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To: Pyro7480; american colleen; sinkspur; Lady In Blue; Salvation; CAtholic Family Association; ...
Hothouse ... yes, that was my initial reaction! Why would anyone want to build an all glass church in one of the hotest parts of the country? Just consider the amount of energy that will be required to keep it cool. The whole concept is absurd!
5 posted on 03/26/2004 7:10:44 AM PST by NYer (Prayer is the Strength of the Weak)
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To: NYer
Why would anyone want to build an all glass church in one of the hotest parts of the country?

I didn't even think of it that way! Thanks! Monaghan needs to spend his money a little better!

6 posted on 03/26/2004 7:19:40 AM PST by Pyro7480 (Minister for the Conversion of Hardened Sinners,Tomas de Torquemada Gentlemen's Club)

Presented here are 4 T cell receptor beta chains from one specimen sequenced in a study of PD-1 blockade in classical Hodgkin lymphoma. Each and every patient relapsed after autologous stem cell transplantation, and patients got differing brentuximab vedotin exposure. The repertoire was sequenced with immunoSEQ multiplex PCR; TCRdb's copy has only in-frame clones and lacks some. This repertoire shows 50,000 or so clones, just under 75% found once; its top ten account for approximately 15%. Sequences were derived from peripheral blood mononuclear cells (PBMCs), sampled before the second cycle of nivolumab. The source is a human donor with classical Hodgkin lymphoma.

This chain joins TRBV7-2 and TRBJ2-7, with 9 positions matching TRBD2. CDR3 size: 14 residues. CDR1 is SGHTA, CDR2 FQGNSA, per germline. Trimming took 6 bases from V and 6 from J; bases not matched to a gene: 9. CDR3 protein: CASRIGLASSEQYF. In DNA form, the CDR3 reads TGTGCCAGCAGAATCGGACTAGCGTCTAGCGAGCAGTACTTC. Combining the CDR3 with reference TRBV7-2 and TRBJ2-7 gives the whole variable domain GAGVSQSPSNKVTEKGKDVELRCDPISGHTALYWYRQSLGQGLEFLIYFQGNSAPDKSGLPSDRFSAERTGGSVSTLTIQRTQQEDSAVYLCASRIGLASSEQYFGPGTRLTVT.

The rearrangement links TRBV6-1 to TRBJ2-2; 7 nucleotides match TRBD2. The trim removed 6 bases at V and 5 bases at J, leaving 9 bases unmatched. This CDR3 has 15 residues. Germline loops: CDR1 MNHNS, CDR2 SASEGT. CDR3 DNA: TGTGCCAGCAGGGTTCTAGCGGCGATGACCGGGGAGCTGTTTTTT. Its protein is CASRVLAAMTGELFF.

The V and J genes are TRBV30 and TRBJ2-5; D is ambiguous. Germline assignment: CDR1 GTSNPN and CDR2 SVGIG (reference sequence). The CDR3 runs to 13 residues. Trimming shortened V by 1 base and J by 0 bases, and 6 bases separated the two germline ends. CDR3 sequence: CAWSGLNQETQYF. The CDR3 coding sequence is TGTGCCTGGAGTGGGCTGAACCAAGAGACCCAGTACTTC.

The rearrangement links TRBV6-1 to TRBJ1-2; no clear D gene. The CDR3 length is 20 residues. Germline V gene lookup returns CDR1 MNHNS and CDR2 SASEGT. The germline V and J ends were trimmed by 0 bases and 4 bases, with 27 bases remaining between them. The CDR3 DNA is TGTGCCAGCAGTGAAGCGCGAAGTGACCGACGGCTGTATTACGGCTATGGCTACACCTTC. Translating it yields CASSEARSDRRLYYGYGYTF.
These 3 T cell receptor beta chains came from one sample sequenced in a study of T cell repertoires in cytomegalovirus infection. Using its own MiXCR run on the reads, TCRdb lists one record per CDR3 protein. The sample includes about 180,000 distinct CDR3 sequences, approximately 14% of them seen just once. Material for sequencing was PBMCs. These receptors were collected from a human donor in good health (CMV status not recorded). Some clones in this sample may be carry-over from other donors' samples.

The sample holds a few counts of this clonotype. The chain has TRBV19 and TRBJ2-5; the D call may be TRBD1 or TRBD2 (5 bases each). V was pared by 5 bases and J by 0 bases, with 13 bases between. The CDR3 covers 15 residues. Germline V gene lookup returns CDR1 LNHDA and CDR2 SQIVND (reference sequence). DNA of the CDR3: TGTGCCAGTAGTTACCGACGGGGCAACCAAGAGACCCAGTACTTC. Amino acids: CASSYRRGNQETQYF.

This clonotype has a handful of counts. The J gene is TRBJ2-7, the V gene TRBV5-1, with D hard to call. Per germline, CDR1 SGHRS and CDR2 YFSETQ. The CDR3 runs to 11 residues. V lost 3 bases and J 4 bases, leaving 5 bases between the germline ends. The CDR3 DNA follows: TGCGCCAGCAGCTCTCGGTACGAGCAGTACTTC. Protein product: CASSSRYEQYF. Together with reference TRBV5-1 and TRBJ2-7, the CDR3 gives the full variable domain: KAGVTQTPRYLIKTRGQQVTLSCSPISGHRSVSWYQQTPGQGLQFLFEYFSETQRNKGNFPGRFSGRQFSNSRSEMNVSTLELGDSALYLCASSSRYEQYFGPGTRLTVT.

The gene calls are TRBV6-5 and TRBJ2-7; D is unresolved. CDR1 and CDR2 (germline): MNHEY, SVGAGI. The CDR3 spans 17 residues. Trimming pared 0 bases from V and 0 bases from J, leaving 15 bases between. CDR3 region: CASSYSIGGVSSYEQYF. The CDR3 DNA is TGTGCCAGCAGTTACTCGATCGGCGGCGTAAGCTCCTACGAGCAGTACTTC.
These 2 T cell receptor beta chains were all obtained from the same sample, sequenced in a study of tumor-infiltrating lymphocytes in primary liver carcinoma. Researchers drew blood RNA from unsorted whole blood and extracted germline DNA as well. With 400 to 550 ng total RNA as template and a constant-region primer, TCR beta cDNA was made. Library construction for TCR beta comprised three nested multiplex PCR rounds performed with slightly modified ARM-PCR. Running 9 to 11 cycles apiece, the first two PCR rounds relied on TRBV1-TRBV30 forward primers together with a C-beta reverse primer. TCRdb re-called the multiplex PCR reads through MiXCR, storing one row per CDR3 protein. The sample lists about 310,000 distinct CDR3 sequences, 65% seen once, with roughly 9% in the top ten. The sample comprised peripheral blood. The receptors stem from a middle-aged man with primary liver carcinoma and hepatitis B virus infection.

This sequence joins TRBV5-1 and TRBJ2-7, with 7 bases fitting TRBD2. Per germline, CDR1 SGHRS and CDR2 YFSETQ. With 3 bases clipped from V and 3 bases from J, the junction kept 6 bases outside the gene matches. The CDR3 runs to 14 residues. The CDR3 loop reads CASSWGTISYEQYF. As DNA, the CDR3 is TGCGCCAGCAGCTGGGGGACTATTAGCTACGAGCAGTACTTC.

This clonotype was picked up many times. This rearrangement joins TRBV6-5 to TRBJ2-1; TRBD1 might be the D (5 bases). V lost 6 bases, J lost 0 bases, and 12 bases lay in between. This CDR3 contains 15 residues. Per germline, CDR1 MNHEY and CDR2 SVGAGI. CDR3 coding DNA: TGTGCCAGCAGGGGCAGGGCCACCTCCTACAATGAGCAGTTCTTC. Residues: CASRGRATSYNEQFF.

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To: Pyro7480
As long as liturgical norms are met, I don't see why they can't build whatever style of Church they want? I am as much against wreckovation of historic churches as much as anyone else, and I prefer more traditional church architecture myself, but I don't see why a certain amount of experimentation can't be done on new structures.
7 posted on 03/26/2004 7:32:35 AM PST by Unam Sanctam
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To: Unam Sanctam
The reason I think that people (at least this holds true for me) are reacting so negatively to this is that Ave Maria is to be supposedly a somewhat traditional Catholic university. This design is decidedly untraditional, and sends the wrong message.
8 posted on 03/26/2004 7:41:26 AM PST by B Knotts (Salve!)
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To: B Knotts
Amen!
9 posted on 03/26/2004 7:42:28 AM PST by Pyro7480 (Minister for the Conversion of Hardened Sinners,Tomas de Torquemada Gentlemen's Club)
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To: Pyro7480